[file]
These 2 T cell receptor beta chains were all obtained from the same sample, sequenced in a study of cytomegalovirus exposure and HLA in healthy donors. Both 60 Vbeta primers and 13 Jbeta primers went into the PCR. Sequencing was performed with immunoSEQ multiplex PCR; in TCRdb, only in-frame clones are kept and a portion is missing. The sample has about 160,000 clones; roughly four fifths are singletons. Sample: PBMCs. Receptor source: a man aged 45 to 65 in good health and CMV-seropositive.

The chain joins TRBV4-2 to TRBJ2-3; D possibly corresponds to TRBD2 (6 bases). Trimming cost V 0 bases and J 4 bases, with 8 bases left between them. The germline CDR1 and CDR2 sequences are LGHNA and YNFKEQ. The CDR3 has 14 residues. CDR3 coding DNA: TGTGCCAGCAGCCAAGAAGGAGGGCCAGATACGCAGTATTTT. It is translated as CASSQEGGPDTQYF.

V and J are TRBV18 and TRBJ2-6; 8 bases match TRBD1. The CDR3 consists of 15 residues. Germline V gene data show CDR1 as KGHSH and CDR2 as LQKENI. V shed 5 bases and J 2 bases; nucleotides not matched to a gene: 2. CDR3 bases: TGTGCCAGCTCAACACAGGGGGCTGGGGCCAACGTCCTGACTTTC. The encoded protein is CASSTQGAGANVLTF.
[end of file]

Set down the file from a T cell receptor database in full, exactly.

These 2 T cell receptor beta chains were all obtained from the same sample, sequenced in a study of cytomegalovirus exposure and HLA in healthy donors. Both 60 Vbeta primers and 13 Jbeta primers went into the PCR. Sequencing was performed with immunoSEQ multiplex PCR; in TCRdb, only in-frame clones are kept and a portion is missing. The sample has about 160,000 clones; roughly four fifths are singletons. Sample: PBMCs. Receptor source: a man aged 45 to 65 in good health and CMV-seropositive.

The chain joins TRBV4-2 to TRBJ2-3; D possibly corresponds to TRBD2 (6 bases). Trimming cost V 0 bases and J 4 bases, with 8 bases left between them. The germline CDR1 and CDR2 sequences are LGHNA and YNFKEQ. The CDR3 has 14 residues. CDR3 coding DNA: TGTGCCAGCAGCCAAGAAGGAGGGCCAGATACGCAGTATTTT. It is translated as CASSQEGGPDTQYF.

V and J are TRBV18 and TRBJ2-6; 8 bases match TRBD1. The CDR3 consists of 15 residues. Germline V gene data show CDR1 as KGHSH and CDR2 as LQKENI. V shed 5 bases and J 2 bases; nucleotides not matched to a gene: 2. CDR3 bases: TGTGCCAGCTCAACACAGGGGGCTGGGGCCAACGTCCTGACTTTC. The encoded protein is CASSTQGAGANVLTF.